Intro to Browser Engines: A Peak Under the Hood of JavaScript

As of April 2021 JavaScript will be 26 years old. As a language originally meant for little else besides making your Netscape Navigator web apps more responsive, it’s safe to say JS has had a very impressive boon in popularity over the last several years.

I could spout off an opinionated rant, brainstorming why JS was the language web and software developers championed here as opposed to say, C# or Java, but they would all fall short of being in as good of a position as JS was (and still is) in the mid 2010’s and beyond. Anyway, that article might come sometime later down the road.

For now, I want to talk about what drives JavaScript in today’s development environment. What kinds of dependencies does the average JS project need to leverage in order to package a dope looking app together for your browser? I also want to dig into what these engines enable and where your nifty apps would be if it weren’t for what’s under the hood.

The first thing I’ll touch on is what an engine is and what role it plays in delivering content to your browser. As with many other programming languages, there are more than a couple different ways to run JS. Furthermore, some of these methods, such as Node.js and Deno which are called Runtime Environments. While the engines utilize massive sets of instructions to make code readable by other programs (such as browsers), Runtime environments parse raw JS code into something workable. Like raw x86 machine code. Engines are translators, and JavaScript’s translators have evolved from simply parsing entire pages at a time, resulting in longer, less efficient load times, to parsing precisely what is needed when it is needed.

Graph illustrates movement of code and responsibilities of the Engine

Most of JavaScript’s engines use what is known as Just-In-Time (or JIT) compilation to bring two traditional methods of Ahead-of-Time (AOT) and interpretation rendering together, combining some of the advantages and drawbacks of both. JIT says we don’t need to wait ten minutes to load the entirety of our Facebook or Instagram feeds as soon as the app starts up. Rather, we can load them asynchronously and render them as needed. Just in time. This way of compiling our code after sending precisely what we’re requesting up to be interpreted at a low level first, allows JS, a programming language at a much higher level, to operate much faster and use much less resources.

Much of the inspiration behind crafting the browser different engines on the market deal with companies leveraging new compression algorithms to translate data at faster and faster speeds over the years. The first engine designed to run JS locally in a browser was for the aforementioned, and ill-fated, Netscape Navigator back when JS was conceived in 1995. Over time this engine became what is known as the SpiderMonkey engine, which is used in Mozilla’s Firefox browser today. More notably V8 engine, developed by Google for Chrome in 2008, was the first modern browser to take advantaged of JIT programming and unlock most of JavaScript’s true potential in the world of web development. V8’s level of depth and performance blew everything else out of the water then, and continues to outperform many other browsers to this day.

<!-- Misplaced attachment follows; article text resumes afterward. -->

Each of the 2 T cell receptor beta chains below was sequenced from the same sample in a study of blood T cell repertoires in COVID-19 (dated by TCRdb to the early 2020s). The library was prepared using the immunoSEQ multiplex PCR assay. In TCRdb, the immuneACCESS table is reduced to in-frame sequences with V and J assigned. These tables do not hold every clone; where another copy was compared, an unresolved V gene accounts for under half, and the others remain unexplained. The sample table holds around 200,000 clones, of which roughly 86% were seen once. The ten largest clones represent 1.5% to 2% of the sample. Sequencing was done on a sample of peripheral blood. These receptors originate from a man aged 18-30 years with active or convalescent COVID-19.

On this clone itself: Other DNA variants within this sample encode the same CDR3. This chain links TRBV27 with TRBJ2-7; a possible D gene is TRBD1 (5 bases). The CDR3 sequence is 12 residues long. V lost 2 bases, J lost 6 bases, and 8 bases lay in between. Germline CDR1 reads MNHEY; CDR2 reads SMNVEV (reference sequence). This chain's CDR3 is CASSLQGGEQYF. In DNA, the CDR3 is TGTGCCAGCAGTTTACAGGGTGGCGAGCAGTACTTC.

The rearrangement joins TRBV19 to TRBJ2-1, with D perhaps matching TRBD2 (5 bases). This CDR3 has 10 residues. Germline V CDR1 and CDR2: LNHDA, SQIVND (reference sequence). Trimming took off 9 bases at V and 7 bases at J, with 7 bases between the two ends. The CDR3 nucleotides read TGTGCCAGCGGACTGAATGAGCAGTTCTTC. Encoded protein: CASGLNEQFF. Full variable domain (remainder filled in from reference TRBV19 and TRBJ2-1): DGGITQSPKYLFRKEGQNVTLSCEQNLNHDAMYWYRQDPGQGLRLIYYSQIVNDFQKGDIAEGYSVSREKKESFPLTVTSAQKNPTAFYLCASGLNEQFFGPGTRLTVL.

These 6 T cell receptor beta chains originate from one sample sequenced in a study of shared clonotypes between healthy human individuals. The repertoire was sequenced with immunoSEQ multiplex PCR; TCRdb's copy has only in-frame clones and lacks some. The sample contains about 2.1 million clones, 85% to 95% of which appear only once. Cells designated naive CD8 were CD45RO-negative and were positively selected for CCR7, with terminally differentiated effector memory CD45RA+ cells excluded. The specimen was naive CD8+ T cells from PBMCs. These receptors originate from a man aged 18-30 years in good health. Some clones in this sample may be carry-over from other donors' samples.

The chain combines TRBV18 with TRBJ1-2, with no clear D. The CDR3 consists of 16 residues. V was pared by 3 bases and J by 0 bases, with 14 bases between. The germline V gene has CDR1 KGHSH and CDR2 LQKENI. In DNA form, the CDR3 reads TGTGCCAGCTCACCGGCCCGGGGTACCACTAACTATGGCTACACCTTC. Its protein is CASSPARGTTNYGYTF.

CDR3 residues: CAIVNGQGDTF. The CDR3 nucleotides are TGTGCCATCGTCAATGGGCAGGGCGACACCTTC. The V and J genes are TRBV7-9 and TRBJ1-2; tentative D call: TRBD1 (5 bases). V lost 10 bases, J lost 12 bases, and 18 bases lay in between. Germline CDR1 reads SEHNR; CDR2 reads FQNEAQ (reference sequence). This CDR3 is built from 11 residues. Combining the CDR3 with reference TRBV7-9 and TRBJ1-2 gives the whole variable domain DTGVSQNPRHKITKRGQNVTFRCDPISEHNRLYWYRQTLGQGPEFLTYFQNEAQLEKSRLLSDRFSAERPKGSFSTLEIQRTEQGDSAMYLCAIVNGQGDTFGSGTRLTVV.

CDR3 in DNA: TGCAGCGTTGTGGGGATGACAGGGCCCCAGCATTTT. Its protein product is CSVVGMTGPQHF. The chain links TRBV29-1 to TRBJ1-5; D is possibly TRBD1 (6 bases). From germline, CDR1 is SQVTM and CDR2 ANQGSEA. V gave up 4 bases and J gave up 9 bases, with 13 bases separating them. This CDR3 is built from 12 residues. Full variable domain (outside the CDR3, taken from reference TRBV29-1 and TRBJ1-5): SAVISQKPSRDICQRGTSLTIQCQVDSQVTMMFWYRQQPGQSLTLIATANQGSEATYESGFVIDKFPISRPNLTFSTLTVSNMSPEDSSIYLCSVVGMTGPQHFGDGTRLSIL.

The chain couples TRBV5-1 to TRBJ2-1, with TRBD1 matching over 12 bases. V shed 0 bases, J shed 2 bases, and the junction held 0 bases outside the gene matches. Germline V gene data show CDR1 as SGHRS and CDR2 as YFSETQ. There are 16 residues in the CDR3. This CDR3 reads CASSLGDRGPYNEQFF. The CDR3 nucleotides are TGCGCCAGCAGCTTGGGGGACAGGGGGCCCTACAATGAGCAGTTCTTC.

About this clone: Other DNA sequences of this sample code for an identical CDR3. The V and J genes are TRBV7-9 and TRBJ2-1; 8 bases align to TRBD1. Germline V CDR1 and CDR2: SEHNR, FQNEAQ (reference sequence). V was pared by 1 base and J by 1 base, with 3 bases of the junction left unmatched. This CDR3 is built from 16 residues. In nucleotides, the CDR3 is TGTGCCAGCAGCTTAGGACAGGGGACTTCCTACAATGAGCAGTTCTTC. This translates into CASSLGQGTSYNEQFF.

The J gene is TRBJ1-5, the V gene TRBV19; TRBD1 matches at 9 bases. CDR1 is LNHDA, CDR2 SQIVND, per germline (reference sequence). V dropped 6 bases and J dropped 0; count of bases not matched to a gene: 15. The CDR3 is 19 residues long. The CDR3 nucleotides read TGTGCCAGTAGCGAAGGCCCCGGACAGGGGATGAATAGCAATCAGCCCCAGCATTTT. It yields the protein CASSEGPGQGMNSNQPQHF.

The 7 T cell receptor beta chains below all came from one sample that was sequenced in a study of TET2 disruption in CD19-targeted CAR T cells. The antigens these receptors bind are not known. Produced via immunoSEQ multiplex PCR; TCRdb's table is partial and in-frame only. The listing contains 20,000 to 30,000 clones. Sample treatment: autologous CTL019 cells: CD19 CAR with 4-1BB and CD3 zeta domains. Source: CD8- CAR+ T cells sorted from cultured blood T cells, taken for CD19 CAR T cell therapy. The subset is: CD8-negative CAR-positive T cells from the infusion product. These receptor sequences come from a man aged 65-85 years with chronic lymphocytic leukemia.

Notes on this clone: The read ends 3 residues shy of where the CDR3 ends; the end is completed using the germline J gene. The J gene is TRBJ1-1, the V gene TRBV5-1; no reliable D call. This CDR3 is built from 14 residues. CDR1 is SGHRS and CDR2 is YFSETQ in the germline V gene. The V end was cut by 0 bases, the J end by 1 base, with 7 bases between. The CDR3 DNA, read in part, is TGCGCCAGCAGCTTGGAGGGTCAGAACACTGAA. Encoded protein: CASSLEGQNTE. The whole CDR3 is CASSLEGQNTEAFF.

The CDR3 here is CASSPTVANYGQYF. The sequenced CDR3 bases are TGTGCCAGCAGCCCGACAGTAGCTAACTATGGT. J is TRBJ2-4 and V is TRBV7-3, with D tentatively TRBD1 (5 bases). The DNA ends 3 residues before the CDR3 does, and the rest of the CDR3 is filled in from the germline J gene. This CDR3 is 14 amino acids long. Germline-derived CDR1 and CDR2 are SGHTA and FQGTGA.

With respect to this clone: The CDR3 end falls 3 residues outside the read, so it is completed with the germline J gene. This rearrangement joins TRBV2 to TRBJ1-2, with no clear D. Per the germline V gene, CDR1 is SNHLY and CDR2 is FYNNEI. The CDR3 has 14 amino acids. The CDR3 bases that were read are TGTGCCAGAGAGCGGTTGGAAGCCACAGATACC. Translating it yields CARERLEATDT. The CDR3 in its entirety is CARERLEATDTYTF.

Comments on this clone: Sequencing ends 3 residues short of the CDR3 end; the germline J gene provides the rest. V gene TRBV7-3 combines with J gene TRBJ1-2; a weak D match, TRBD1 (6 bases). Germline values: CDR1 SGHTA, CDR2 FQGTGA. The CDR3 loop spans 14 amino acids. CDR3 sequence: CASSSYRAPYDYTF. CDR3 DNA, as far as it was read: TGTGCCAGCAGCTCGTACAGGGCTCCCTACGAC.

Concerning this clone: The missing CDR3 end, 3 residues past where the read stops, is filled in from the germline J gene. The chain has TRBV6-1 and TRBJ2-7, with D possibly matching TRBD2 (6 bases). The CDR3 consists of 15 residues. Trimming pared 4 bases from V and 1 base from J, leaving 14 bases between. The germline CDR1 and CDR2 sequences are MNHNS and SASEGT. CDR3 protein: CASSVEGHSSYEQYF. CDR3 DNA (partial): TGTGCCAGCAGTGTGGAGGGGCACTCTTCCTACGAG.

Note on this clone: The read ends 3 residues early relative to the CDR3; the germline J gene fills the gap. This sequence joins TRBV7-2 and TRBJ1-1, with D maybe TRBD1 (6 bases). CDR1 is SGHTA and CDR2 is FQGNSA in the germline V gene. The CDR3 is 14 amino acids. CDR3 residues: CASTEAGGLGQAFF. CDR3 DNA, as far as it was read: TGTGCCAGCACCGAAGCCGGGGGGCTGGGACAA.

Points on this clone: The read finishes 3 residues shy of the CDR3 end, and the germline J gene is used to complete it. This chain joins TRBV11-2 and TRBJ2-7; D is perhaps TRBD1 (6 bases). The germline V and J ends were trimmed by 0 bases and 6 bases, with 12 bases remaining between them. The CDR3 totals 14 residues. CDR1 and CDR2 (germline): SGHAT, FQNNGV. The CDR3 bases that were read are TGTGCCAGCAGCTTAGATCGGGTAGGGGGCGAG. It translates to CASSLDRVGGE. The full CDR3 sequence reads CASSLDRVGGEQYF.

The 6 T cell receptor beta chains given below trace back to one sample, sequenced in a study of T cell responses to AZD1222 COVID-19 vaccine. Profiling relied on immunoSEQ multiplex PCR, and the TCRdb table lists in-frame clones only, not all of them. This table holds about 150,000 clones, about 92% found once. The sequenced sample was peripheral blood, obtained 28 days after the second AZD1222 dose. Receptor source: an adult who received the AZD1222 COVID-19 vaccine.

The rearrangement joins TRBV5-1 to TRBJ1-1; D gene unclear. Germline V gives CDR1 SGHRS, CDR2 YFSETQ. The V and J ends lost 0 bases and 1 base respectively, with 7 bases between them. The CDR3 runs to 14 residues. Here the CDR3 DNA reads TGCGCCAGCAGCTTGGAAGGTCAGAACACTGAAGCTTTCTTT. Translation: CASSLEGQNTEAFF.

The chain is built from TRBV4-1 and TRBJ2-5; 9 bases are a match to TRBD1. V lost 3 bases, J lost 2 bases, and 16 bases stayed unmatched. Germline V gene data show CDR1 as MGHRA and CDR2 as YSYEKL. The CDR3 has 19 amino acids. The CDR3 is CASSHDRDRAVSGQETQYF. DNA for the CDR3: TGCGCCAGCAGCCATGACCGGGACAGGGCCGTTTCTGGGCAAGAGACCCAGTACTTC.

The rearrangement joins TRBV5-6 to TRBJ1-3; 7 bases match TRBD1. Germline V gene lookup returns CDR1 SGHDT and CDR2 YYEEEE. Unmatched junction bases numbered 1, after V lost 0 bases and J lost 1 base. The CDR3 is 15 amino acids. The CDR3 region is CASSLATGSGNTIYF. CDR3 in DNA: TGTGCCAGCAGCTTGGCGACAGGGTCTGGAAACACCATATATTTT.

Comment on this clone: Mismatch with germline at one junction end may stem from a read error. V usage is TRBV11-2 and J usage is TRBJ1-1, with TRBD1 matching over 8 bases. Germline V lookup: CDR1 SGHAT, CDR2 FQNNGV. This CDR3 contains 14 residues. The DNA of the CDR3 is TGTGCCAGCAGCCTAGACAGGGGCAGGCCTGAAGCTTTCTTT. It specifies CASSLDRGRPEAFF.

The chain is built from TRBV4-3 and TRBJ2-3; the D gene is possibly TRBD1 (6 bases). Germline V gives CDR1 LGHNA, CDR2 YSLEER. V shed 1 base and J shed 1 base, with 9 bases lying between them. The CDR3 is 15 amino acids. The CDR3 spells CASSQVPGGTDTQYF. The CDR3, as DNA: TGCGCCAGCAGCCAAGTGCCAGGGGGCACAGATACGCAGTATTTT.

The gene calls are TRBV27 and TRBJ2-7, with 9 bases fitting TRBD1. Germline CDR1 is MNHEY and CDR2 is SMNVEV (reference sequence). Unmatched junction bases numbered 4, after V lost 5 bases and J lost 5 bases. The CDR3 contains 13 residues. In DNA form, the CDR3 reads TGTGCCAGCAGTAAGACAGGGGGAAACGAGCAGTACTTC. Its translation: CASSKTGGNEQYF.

While Google has bragging rights for possessing the most used engine for JS development, other companies have raised bars of their own to remain competitive. WebKit was another engine developed a short time after V8 from within Apple. Originally intended for Apple’s Safari application, WebKit is a heavily optimized browser engine for not only JS, but a number of other languages and protocols such as C++. WebKit, an open-source engine has since gone through multiple iterations and has even been forked by Google to produce the current Chrome browser engine known as Blink.

Microsoft has also thrown a hat in the ring and forked a version of WebKit to be used with it’s Edge browser engine. This platform works exclusively on Windows x86-based devices currently and renders with Edge HTML. While not an excitingly open or popular platform, it has made some strides to bring faster load times and improve the overall end-user experience.

As technology improves at breakneck speed across the globe, don’t be surprised to see more browser engines emerging to claim the throne. Algorithms wax and wane in and out of fashion in the rather circuitously and can bring with them updates to the engines of these older models.

Getting familiar with just a couple of these engines has already helped me to sort of mentally trace where some of this data is going. For a newbie like me it’s still a little hard to fathom where a single bit of data takes off to become a whole program.

I am eager to see what the future of the relationship between interpretation and compilation holds. Even now, the two aren’t necessarily mutually exclusive. Most interpretive systems also perform a compilation duty during runtime, but this is not to say any steps have been skipped or deemed unnecessary. As programming libraries reach higher and higher above languages like C or even Assembly, more solutions to these industry standards continue being invented. For now, this is all I’ll need to get from point A to point B.

A Software Engineering Student at Flatiron School

Get the Medium app

A button that says 'Download on the App Store', and if clicked it will lead you to the iOS App store
A button that says 'Get it on, Google Play', and if clicked it will lead you to the Google Play store